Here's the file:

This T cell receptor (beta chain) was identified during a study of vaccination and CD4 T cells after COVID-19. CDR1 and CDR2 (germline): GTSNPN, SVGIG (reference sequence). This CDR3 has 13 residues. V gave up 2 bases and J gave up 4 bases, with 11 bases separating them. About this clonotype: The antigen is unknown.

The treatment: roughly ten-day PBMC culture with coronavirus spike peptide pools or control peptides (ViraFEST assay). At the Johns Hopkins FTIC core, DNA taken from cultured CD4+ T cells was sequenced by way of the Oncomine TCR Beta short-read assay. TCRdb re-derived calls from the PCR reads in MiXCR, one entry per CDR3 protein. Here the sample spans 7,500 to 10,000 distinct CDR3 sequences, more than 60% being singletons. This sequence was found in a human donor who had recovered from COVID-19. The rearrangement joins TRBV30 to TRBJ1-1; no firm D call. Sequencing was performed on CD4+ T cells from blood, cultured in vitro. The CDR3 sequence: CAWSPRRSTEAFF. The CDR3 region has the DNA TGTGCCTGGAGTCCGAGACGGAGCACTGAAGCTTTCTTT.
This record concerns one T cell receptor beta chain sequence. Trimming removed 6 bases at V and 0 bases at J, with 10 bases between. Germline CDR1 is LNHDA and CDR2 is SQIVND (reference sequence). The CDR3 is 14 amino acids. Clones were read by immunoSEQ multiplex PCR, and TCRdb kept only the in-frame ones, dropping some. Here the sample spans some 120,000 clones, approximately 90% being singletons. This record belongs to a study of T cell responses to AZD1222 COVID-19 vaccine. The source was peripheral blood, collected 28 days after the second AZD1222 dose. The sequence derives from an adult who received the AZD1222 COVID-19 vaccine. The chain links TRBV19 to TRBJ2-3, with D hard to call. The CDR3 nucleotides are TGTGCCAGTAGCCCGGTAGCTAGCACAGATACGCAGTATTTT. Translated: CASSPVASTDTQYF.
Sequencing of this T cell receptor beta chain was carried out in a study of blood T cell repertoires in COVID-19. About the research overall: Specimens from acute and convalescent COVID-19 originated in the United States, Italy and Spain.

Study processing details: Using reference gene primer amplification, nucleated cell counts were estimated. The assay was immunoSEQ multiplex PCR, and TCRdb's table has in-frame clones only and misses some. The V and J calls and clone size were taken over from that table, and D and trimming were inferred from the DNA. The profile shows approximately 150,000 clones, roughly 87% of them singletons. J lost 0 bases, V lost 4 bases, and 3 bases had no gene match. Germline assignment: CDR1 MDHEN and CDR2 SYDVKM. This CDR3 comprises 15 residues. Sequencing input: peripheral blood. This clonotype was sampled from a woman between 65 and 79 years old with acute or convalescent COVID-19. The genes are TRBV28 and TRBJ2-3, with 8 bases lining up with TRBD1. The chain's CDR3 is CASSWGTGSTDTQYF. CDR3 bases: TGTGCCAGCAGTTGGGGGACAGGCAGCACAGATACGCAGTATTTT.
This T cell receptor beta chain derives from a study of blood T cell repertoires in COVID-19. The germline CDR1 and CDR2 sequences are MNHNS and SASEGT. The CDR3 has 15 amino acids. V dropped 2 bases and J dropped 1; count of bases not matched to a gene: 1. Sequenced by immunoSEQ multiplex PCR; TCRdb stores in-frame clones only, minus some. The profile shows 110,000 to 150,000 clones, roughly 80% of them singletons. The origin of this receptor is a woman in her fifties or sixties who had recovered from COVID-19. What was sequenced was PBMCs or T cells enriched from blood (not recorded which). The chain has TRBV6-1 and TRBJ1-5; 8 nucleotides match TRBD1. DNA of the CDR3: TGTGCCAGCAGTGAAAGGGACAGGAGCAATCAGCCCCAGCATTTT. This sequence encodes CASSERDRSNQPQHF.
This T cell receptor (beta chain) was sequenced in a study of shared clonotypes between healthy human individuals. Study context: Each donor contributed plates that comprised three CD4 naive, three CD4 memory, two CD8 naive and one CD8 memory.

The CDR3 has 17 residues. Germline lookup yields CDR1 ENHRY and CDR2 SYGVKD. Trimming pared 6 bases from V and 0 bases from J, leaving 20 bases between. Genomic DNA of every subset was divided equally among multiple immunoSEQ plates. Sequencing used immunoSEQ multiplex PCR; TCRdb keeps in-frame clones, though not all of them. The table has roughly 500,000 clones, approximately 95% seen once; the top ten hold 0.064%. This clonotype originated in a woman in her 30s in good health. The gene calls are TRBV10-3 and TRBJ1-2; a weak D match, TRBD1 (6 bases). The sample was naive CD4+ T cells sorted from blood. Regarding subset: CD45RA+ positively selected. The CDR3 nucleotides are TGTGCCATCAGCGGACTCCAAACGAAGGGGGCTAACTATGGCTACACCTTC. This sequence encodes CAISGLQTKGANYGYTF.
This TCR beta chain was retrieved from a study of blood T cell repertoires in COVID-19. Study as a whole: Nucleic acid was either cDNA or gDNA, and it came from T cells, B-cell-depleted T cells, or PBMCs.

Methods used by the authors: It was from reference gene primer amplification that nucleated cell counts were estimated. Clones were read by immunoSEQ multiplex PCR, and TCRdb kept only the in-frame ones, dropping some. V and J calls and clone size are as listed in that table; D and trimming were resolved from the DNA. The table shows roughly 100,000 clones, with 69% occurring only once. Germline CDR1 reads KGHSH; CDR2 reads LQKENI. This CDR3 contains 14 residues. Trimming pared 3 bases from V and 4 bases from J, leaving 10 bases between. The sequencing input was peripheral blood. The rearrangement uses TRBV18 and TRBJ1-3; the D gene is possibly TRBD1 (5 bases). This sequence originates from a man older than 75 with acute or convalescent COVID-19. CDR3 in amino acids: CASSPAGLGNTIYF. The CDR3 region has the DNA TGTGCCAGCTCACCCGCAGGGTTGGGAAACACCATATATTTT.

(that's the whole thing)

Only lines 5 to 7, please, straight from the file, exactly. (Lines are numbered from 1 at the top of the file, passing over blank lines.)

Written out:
Study processing details: Using reference gene primer amplification, nucleated cell counts were estimated. The assay was immunoSEQ multiplex PCR, and TCRdb's table has in-frame clones only and misses some. The V and J calls and clone size were taken over from that table, and D and trimming were inferred from the DNA. The profile shows approximately 150,000 clones, roughly 87% of them singletons. J lost 0 bases, V lost 4 bases, and 3 bases had no gene match. Germline assignment: CDR1 MDHEN and CDR2 SYDVKM. This CDR3 comprises 15 residues. Sequencing input: peripheral blood. This clonotype was sampled from a woman between 65 and 79 years old with acute or convalescent COVID-19. The genes are TRBV28 and TRBJ2-3, with 8 bases lining up with TRBD1. The chain's CDR3 is CASSWGTGSTDTQYF. CDR3 bases: TGTGCCAGCAGTTGGGGGACAGGCAGCACAGATACGCAGTATTTT.
This T cell receptor beta chain derives from a study of blood T cell repertoires in COVID-19. The germline CDR1 and CDR2 sequences are MNHNS and SASEGT. The CDR3 has 15 amino acids. V dropped 2 bases and J dropped 1; count of bases not matched to a gene: 1. Sequenced by immunoSEQ multiplex PCR; TCRdb stores in-frame clones only, minus some. The profile shows 110,000 to 150,000 clones, roughly 80% of them singletons. The origin of this receptor is a woman in her fifties or sixties who had recovered from COVID-19. What was sequenced was PBMCs or T cells enriched from blood (not recorded which). The chain has TRBV6-1 and TRBJ1-5; 8 nucleotides match TRBD1. DNA of the CDR3: TGTGCCAGCAGTGAAAGGGACAGGAGCAATCAGCCCCAGCATTTT. This sequence encodes CASSERDRSNQPQHF.
This T cell receptor (beta chain) was sequenced in a study of shared clonotypes between healthy human individuals. Study context: Each donor contributed plates that comprised three CD4 naive, three CD4 memory, two CD8 naive and one CD8 memory.